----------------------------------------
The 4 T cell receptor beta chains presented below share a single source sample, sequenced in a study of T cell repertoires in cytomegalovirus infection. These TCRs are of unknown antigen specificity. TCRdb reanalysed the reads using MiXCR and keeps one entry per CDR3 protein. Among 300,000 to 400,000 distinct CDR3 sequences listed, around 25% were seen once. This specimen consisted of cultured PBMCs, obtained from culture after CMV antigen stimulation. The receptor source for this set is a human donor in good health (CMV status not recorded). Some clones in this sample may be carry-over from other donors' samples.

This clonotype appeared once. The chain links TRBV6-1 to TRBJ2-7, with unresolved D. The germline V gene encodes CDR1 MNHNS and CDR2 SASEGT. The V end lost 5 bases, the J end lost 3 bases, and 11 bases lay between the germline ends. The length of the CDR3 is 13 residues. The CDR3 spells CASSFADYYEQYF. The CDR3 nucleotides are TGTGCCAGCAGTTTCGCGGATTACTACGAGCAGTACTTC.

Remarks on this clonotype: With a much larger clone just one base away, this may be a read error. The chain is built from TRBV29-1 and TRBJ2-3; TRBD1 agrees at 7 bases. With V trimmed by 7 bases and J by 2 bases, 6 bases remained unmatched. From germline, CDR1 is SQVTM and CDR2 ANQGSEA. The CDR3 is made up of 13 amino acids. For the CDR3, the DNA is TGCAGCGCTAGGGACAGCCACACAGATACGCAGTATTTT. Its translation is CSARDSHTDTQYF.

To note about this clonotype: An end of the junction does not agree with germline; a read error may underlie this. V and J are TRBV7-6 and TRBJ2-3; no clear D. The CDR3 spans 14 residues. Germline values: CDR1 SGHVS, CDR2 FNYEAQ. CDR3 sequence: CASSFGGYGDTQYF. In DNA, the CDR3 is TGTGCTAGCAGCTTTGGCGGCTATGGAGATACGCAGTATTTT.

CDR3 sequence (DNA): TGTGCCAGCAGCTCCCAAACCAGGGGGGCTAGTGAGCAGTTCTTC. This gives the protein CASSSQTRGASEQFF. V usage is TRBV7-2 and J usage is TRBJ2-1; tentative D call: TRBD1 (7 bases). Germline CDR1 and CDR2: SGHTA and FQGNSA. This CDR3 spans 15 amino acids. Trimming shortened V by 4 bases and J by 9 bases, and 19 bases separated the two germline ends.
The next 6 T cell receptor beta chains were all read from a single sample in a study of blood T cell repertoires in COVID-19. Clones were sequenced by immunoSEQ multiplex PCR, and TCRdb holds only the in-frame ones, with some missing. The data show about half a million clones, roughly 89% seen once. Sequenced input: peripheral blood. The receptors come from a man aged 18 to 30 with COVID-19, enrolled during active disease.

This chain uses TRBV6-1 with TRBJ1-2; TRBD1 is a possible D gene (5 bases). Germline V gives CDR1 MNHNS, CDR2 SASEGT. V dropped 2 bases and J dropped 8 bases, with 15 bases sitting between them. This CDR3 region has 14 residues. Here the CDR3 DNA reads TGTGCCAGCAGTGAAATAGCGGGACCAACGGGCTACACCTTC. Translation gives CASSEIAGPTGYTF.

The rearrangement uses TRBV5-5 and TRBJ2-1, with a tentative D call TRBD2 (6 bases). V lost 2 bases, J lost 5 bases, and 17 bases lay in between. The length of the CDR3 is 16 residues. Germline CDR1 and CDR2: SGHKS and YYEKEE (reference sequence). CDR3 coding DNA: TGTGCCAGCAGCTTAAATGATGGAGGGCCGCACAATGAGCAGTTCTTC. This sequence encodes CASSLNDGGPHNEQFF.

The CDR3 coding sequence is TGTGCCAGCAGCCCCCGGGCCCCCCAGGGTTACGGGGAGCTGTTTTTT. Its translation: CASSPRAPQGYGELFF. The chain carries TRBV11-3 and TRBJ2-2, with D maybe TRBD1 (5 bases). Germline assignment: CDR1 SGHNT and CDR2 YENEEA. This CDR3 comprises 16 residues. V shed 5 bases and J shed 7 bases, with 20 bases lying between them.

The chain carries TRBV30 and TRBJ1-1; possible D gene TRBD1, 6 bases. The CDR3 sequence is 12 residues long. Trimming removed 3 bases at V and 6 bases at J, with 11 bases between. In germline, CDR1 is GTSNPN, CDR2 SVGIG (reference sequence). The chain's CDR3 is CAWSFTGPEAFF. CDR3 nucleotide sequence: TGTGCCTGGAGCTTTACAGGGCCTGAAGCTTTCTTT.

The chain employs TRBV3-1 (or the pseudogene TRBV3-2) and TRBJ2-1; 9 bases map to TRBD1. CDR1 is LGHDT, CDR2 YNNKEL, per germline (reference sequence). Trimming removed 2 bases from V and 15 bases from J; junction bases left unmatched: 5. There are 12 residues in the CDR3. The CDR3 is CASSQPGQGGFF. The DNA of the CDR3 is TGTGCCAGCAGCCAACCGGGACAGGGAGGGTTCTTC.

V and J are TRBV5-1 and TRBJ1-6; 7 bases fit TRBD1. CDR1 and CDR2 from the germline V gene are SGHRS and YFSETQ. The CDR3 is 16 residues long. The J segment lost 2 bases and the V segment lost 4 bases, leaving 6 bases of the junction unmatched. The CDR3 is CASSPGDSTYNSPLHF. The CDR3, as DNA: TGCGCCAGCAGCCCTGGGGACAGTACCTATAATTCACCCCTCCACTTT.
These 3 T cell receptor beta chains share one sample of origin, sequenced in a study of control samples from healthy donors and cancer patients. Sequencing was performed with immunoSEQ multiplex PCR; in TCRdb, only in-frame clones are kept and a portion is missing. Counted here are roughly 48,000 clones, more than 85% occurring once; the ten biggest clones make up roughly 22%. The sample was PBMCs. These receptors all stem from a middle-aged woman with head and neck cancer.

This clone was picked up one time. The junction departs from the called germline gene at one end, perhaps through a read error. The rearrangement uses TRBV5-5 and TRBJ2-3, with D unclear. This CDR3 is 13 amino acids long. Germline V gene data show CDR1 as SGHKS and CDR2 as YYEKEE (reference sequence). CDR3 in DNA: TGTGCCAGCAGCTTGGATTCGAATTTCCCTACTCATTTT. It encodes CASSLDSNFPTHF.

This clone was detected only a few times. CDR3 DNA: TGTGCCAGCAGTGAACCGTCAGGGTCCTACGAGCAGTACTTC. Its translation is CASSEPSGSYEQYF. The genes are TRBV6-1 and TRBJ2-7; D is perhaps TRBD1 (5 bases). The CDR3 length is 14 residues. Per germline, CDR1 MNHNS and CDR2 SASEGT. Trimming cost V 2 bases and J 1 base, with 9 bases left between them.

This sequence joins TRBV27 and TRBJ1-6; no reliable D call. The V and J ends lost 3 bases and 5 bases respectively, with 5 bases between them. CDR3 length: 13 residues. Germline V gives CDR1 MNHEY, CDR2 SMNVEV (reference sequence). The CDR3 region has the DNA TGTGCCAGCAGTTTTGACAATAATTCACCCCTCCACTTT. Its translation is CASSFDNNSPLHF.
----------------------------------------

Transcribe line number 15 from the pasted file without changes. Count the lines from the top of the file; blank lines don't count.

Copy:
This clone was detected only a few times. CDR3 DNA: TGTGCCAGCAGTGAACCGTCAGGGTCCTACGAGCAGTACTTC. Its translation is CASSEPSGSYEQYF. The genes are TRBV6-1 and TRBJ2-7; D is perhaps TRBD1 (5 bases). The CDR3 length is 14 residues. Per germline, CDR1 MNHNS and CDR2 SASEGT. Trimming cost V 2 bases and J 1 base, with 9 bases left between them.